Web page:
Another World Water Day has come
and gone, but there is no end in sight for the world’s water
crisis. All other problems facing the world seem insignificant
in the light of the acute water crisis. In fact, several
conflicts raging round the world today have arisen due to
disputes over water resources. Darfur is a classic example.
This is indeed why the UN is taking this issue very
“A shortage of water resources could spell increased
conflicts in the future,” UN Secretary General Ban Ki Moon says.
“Population growth will make the problem worse. So will climate
change. As the global economy grows, so will its thirst. Many
more conflicts lie just over the horizon.”
This is a rather bleak picture but one which is becoming
increasingly true. It is a vicious cycle from which a way out
seems to be impossible: more people will have to share the
existing water resources. The population of the world will
exceed nine billion by 2050.
Although our planet is 75 per cent water, less than three per
cent of it is in the form of accessible freshwater. Only a very
few countries can afford to build desalination plants for
seawater, leaving the others to seek freshwater resources.
In the words of Anders Berntell, Executive Director of the
Stockholm International Water Institute, the lack of safe
drinking water for over one billion people worldwide, and the
lack of safe sanitation for over 2.5 billion, “is an acute and
devastating humanitarian crisis.”
Moreover, even the available resources in many countries,
such as rivers, are polluted to the extent that their water is
unfit for human consumption. It is thus not difficult to
comprehend why nearly 50 per cent of the hospital beds in the
world are occupied by those suffering from water-borne diseases.
It is not an issue of clean water alone. The lack of basic
sanitation facilities is a major issue in the Third World. The
U.N.’s declaration of 2008 as the International Year of
Sanitation has catalysed increased action in this regard. As
many water experts point out, this is a crisis of management,
not a water crisis per se.
A chronic lack of funding and inadequate understanding of the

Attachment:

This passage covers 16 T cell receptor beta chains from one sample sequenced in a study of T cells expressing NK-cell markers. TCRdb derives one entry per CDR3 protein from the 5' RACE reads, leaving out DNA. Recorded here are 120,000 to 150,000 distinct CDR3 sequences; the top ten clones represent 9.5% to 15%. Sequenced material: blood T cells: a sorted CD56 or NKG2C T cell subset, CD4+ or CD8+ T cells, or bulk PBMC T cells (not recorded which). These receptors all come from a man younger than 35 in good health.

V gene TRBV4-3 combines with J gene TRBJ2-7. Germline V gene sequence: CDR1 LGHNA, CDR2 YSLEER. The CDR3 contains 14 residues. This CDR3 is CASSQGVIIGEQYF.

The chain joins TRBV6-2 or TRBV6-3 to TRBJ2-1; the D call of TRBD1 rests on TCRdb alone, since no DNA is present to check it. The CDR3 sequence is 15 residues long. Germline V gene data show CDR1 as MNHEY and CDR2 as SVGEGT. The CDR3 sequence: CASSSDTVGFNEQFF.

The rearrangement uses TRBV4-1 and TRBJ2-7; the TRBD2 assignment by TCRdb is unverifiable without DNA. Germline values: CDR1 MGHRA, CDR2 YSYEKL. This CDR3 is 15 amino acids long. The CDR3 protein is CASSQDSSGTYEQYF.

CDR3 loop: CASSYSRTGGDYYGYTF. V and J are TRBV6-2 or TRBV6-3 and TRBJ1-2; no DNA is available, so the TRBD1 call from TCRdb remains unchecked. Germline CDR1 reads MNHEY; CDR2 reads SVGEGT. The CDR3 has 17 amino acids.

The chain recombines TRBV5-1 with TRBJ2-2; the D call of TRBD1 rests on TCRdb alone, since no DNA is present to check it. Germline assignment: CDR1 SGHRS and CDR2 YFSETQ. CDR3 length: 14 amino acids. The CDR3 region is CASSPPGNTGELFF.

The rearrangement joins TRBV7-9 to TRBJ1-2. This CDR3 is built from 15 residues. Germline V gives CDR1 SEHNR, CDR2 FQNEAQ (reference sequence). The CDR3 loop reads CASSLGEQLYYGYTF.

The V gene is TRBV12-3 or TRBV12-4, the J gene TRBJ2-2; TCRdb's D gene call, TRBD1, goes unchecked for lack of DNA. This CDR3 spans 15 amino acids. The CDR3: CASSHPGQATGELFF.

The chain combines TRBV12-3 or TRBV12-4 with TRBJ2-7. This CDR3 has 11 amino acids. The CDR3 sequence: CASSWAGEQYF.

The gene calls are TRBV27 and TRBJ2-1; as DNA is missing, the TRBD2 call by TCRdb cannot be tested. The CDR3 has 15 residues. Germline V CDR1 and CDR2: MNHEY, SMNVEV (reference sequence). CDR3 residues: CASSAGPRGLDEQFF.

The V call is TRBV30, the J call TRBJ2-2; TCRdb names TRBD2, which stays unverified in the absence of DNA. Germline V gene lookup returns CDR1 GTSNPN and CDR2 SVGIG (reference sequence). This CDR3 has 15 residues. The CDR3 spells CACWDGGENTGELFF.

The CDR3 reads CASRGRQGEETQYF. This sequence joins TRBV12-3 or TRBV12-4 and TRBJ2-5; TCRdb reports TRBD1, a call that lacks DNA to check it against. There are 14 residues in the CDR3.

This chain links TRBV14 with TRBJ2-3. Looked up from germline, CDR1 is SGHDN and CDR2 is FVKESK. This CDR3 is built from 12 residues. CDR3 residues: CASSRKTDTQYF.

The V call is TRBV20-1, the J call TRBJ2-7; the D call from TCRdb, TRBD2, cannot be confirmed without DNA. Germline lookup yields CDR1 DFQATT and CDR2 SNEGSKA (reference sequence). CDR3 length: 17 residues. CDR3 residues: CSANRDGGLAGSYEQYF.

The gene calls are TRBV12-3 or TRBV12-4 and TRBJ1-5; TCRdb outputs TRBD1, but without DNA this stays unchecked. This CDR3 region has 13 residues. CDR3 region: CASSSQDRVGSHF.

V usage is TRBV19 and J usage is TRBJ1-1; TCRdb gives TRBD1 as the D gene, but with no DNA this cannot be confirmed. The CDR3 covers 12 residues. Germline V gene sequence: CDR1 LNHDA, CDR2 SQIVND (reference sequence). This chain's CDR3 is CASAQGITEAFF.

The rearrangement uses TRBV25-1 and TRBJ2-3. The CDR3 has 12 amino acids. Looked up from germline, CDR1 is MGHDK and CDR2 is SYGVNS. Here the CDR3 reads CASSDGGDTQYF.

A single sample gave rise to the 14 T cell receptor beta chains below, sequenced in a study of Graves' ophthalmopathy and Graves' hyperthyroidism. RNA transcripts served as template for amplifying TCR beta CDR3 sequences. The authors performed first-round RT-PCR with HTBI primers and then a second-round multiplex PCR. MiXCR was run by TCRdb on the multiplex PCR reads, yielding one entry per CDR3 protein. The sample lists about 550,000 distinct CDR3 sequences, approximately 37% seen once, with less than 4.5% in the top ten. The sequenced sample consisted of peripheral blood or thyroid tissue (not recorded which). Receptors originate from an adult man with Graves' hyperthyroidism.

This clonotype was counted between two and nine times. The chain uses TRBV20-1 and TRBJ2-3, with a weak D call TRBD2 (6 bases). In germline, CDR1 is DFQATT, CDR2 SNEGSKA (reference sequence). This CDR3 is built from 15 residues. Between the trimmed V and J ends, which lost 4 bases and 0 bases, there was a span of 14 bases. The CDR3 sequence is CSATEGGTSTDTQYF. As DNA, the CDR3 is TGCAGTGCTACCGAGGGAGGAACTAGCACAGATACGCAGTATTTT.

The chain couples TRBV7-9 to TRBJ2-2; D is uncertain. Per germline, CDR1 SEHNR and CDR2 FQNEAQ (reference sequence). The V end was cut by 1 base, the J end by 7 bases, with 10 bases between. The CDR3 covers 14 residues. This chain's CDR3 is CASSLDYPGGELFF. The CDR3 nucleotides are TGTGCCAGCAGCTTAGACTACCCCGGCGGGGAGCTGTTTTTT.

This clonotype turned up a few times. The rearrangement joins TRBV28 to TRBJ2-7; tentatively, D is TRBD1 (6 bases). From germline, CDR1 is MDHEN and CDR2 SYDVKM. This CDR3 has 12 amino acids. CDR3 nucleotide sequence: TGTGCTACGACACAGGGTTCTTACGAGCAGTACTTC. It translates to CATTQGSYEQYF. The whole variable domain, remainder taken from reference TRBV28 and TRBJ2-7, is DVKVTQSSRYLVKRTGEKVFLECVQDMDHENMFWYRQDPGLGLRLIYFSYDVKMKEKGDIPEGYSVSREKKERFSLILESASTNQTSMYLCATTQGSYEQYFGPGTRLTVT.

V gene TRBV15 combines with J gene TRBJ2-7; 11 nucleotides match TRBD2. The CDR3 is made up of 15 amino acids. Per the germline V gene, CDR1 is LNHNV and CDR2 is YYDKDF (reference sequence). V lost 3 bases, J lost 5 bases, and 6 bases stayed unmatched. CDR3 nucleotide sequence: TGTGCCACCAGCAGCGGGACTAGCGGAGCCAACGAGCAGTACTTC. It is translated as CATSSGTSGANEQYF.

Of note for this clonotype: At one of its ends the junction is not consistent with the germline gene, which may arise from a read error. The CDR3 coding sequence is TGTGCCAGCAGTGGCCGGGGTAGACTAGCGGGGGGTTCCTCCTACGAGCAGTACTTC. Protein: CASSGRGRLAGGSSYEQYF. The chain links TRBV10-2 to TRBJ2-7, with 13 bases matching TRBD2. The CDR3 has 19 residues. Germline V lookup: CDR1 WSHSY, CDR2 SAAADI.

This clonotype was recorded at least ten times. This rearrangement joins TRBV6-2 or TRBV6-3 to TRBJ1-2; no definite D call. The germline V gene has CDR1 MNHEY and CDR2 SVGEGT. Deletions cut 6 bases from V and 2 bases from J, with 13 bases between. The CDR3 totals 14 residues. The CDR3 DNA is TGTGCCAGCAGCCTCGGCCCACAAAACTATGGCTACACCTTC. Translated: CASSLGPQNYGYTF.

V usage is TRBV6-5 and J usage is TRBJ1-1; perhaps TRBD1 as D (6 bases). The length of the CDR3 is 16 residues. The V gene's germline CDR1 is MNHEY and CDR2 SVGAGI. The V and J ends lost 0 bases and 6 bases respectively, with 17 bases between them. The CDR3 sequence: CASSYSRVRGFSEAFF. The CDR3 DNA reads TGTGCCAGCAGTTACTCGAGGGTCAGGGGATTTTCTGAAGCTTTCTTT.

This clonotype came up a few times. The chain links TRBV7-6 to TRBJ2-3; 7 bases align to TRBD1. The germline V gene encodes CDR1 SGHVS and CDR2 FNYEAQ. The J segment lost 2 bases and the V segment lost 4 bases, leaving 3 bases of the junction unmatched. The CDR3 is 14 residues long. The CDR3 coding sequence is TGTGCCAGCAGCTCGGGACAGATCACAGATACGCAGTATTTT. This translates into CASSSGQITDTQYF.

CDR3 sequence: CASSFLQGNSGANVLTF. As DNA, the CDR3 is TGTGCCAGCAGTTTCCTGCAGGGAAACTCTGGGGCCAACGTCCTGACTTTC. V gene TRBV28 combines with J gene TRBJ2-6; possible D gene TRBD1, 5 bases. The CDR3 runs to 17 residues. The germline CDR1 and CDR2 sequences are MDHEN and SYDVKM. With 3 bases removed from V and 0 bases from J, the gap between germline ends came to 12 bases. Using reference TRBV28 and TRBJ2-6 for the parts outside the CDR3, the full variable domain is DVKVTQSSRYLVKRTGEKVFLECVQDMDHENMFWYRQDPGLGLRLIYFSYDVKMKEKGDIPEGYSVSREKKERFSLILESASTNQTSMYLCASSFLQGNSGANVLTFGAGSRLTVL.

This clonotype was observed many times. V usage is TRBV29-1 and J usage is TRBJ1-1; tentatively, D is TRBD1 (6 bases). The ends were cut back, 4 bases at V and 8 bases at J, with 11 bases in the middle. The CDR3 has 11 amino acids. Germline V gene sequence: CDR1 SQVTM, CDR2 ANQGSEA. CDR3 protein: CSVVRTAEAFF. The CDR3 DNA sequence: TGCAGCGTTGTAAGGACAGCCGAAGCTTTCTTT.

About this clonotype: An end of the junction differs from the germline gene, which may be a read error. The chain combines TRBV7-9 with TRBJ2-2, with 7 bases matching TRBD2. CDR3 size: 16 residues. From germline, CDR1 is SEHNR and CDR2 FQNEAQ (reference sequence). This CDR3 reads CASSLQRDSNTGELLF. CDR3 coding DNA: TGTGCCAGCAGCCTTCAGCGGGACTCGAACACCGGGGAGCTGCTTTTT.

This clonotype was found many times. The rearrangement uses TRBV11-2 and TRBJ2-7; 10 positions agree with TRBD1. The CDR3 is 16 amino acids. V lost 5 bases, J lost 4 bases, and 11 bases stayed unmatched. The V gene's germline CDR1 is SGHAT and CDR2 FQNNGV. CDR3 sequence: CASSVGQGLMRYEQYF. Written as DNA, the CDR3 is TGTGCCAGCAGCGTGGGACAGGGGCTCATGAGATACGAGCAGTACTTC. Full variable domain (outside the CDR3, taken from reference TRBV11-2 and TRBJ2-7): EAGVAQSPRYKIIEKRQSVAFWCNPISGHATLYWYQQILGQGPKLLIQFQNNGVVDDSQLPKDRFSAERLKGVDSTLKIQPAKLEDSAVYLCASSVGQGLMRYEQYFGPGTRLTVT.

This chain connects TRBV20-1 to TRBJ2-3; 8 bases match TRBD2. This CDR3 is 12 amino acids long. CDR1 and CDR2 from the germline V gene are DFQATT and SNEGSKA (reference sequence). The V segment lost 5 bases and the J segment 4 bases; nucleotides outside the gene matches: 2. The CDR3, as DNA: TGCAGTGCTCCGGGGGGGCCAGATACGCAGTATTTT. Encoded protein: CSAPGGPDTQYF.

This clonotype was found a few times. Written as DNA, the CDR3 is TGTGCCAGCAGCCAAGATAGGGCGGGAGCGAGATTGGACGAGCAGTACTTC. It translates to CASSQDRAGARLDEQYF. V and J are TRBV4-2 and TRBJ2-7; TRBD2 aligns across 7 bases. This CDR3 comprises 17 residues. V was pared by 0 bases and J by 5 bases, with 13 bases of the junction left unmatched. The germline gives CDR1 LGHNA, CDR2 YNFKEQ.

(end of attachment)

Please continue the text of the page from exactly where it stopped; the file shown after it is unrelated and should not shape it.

need for sanitation and good hygiene at the local level have
been cited as the main causes. Only a fraction of the worldwide
military costs will suffice to solve water-related problems in
Another challenge is that the world’s rainfall and water
distribution patterns are changing thanks to climate change. So
far, no country has taken this threat seriously.
Ensuring access to drinking water is only the tip of the
iceberg. Water is essential for agriculture but water resources
are increasingly being denied to farmers. The world is already
facing a food crisis and a wide-scale shortage of agricultural
water leading to a food shortage could only spell a disaster for
many impoverished nations. Several countries have proposed
urgent action to prevent such a situation.
Britain, for instance, has proposed an annual global
monitoring report; one high-level global ministerial meeting on
water; at country level, one national plan for water and
sanitation; one coordinating body; and activities of U.N.
agencies on water and sanitation to be coordinated by one lead
body under the UN Development Programme (UNDP) and its country
plan. This seems to be an ideal starting point for more concrete
action on the water crisis.
On one hand we see the Third World struggling without
adequate water resources. On the other, we see the wasteful use
of bottled water. In the West, bottled water has become a
contentious issue mainly owing to the use of non-biodegradable
More morally-stung people are opting for tap water even at
top restaurants thanks to a high-profile campaign against
bottled water. The world has also woken up to the concept of
In basic terms, it is all about the water ‘contained’ in
products and services which seemingly have no connection with
water. Take a garment for sale - how many litres of water would
have gone into its production process? Prof. John Anthony Allen,
who introduced the concept, has won this year’s Stockholm Water
Prize. Now the race is on to reduce the wastage of water
‘embedded’ in consumer products from food to household
appliances to cars.
The water crisis, in various forms, is threatening to tear
apart the UN’s ambitious Millennium Development Goals challenge
for developing nations. This should be prevented through
collective action by the international community, since today’s
technology is adequate to meet the daunting challenge.